Former US spy agency contractor Edward Snowden has applied for political asylum in Russia, a Russian immigration source close to the matter said on Monday. The source, who spoke on condition of anonymity, said a Wikileaks activist who is traveling with Snowden handed his application to a Russian consulate in the transit area at Moscow’s Sheremetyevo airport late on Sunday.
“At 10.30pm yesterday (Sunday), British citizen Sarah Harrison turned up at the consulate department at Sheremetyevo airport and submitted a request from Snowden about granting him asylum,” a consular officer at Sheremetyevo airport, Kim Shevchenko, told reporters. Sarah Harrison is an employee of anti-secrecy group WikiLeaks, who accompanied Snowden on his trip from Hong Kong.
President Vladimir Putin made starkly clear on Monday that Edward Snowden was not welcome in Russia, and voiced solidarity with the United States over the fugitive former US spy agency contactor.
However, speaking eight days after Snowden arrived at a Moscow airport where he is believed to remain, Putin repeated that Russia had no intention of handing the American over to the United States, which wants him on espionage charges.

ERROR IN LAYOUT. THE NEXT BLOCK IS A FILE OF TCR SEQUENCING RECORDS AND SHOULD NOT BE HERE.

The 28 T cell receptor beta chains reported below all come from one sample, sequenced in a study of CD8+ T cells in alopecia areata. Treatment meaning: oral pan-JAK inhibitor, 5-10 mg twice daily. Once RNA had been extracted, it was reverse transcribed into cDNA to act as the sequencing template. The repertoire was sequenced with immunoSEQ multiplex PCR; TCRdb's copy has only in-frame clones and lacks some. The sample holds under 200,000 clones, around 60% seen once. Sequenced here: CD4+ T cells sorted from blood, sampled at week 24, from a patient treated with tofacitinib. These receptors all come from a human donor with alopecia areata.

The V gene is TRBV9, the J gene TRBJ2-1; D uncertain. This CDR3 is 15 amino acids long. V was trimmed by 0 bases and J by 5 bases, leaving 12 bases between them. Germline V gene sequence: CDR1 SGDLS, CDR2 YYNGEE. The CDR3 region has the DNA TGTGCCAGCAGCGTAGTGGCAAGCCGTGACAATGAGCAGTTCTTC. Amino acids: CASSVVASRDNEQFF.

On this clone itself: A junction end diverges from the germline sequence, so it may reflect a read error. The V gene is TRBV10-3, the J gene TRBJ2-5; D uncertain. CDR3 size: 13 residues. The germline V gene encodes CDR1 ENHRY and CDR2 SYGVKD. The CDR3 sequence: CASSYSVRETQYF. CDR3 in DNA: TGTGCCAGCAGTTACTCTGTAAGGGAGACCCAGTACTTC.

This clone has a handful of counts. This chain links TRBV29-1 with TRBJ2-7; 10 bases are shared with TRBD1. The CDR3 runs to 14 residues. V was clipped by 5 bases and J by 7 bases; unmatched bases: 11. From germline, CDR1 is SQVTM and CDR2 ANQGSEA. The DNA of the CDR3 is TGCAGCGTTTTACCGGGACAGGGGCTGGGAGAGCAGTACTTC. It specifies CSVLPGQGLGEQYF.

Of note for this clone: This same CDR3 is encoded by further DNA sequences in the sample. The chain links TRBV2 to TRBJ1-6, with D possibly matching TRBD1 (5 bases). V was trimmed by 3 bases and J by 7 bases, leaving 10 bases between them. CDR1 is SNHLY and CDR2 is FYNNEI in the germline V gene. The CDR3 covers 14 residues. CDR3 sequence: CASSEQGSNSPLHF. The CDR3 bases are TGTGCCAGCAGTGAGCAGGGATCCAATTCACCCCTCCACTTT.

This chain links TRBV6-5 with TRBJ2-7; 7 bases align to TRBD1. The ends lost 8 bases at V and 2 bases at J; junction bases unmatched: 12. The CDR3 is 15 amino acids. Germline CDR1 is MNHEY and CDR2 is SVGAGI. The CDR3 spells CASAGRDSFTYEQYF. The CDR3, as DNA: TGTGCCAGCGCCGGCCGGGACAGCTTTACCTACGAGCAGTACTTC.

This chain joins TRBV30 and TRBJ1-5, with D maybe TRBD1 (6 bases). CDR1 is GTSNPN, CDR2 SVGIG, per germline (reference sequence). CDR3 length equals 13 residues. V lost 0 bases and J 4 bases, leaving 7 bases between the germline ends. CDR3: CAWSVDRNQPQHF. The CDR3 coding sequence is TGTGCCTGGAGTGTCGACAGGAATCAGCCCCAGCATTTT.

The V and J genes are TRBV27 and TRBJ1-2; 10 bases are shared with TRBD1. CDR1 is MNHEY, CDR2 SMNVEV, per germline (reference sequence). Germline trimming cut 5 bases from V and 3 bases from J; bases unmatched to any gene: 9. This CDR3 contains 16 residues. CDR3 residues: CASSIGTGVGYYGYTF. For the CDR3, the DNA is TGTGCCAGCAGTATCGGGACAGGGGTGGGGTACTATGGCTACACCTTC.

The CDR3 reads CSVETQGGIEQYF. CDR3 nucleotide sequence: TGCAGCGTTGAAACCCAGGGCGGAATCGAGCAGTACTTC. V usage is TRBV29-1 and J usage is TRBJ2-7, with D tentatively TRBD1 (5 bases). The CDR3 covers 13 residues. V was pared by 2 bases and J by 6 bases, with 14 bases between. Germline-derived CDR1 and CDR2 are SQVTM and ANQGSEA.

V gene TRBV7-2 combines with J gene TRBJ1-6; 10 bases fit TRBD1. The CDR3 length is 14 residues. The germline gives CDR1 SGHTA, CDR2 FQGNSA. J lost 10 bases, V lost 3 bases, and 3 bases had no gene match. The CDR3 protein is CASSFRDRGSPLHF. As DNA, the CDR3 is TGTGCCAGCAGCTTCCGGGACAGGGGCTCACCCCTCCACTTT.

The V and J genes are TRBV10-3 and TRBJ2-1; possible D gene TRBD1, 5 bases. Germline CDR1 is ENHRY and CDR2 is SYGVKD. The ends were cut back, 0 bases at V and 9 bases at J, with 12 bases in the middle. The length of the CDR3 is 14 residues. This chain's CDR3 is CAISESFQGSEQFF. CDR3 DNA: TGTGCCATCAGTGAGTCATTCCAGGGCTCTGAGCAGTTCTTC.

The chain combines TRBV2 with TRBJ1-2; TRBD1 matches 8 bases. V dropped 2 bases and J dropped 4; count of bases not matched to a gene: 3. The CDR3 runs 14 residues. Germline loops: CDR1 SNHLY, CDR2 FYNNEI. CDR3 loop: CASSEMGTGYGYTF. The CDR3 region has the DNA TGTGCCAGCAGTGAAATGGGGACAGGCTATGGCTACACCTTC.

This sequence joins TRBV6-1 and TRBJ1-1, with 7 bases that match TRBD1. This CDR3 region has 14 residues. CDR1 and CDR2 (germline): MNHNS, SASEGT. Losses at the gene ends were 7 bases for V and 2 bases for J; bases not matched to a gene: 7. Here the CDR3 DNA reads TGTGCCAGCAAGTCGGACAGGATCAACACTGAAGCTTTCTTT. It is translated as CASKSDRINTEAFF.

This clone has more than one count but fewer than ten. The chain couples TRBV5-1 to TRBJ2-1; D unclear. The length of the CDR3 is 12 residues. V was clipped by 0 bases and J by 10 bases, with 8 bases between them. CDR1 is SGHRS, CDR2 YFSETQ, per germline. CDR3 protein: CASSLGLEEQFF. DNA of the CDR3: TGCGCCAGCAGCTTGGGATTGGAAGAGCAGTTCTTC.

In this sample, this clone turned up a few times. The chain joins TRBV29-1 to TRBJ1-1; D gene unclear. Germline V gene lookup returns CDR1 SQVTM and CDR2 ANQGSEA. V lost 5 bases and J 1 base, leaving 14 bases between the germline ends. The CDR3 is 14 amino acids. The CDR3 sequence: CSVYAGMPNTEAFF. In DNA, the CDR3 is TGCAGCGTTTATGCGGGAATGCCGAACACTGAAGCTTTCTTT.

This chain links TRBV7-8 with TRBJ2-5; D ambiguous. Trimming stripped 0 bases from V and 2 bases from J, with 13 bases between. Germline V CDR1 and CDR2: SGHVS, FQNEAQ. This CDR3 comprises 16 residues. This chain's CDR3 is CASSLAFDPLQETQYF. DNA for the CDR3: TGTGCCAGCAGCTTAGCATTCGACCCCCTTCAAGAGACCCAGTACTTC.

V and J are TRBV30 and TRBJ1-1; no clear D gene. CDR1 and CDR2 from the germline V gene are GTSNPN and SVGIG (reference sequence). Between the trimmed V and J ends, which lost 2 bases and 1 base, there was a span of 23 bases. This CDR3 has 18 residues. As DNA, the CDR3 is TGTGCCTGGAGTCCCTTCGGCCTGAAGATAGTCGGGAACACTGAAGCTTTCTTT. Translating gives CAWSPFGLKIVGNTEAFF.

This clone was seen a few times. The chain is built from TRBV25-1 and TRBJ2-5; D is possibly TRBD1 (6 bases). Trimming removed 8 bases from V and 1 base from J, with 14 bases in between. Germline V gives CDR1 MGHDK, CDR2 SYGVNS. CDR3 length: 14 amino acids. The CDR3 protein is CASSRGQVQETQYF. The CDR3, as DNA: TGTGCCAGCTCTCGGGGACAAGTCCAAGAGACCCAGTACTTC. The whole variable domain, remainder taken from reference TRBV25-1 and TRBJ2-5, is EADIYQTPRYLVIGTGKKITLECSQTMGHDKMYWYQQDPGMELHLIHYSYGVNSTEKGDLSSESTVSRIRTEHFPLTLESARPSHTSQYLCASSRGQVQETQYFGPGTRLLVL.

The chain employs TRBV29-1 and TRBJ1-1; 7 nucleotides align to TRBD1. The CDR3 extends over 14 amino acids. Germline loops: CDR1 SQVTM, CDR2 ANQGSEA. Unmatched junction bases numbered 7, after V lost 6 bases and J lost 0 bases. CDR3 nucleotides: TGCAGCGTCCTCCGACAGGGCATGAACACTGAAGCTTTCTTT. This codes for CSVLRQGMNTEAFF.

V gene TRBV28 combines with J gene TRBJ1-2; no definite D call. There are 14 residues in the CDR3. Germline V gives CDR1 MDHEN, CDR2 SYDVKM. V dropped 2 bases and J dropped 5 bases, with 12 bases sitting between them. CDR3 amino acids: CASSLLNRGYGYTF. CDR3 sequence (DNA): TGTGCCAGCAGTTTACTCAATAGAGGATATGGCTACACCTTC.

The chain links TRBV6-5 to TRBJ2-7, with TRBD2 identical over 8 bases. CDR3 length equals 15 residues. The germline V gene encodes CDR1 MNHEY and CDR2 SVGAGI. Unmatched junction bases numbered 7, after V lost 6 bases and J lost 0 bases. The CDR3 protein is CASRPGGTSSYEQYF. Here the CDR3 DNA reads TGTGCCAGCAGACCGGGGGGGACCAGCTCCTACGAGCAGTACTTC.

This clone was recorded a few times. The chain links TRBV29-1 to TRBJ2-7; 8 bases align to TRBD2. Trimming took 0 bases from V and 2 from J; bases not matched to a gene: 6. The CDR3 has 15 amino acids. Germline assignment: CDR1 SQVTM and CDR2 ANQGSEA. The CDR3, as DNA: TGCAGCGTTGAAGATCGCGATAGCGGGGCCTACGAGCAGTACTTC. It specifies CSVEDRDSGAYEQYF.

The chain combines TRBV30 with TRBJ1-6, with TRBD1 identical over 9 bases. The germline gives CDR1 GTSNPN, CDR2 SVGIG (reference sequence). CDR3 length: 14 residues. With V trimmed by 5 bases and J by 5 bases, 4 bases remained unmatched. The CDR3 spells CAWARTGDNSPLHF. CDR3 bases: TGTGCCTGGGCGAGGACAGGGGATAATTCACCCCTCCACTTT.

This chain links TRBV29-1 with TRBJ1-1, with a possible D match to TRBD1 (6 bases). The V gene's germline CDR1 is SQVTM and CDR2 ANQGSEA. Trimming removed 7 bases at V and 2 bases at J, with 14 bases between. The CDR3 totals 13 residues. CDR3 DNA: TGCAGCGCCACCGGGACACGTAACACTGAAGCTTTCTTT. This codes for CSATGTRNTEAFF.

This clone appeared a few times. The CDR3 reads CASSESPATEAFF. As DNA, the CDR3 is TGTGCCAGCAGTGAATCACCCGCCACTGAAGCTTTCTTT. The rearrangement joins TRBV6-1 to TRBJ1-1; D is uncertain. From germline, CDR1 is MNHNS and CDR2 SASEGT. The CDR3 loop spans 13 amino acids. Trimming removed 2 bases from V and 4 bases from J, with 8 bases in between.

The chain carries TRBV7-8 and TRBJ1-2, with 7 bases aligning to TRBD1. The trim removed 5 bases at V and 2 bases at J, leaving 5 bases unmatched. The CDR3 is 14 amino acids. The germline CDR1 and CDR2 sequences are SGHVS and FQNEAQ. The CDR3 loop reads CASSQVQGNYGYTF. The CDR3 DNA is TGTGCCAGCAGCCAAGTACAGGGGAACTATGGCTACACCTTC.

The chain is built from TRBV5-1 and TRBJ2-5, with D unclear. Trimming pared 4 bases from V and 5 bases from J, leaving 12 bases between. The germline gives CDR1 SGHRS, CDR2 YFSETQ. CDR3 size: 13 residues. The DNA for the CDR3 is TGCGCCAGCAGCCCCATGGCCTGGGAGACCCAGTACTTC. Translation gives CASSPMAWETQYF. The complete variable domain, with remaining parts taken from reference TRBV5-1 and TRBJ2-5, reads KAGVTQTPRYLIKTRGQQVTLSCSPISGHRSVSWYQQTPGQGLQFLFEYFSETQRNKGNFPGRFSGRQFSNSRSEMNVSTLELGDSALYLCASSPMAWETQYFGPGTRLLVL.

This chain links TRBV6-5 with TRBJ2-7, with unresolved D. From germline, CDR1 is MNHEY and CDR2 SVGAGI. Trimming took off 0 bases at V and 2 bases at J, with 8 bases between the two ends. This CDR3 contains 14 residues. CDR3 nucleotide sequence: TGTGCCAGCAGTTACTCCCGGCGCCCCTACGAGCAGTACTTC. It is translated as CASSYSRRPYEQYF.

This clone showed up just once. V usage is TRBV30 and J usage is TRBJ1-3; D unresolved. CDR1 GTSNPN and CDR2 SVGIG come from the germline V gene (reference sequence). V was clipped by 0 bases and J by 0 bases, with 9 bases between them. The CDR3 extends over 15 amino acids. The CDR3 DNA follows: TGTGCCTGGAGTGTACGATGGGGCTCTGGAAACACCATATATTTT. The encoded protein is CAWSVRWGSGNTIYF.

For the second time in a week, he said Russian intelligence agencies were not working with Snowden and urged him to leave as soon as possible. “If he wants to go away somewhere and someone will accept him there, by all means,” Putin said.
“If he wants to stay here, there is one condition: He must stop his work aimed at harming our American partners, as strange as that sounds coming from my lips,” Putin told reporters after a gas exporters’ conference in Moscow.
When asked about speculation that Snowden might leave with one of the delegations to the conference, whose guests included the presidents of Venezuela and Bolivia, Putin said did not know of any such plans.
Some Russians say Putin should grant Snowden asylum, but his remarks suggested the former Soviet KGB officer has little sympathy with the actions of the 30-year-old American who leaked details of secret US government surveillance programmes.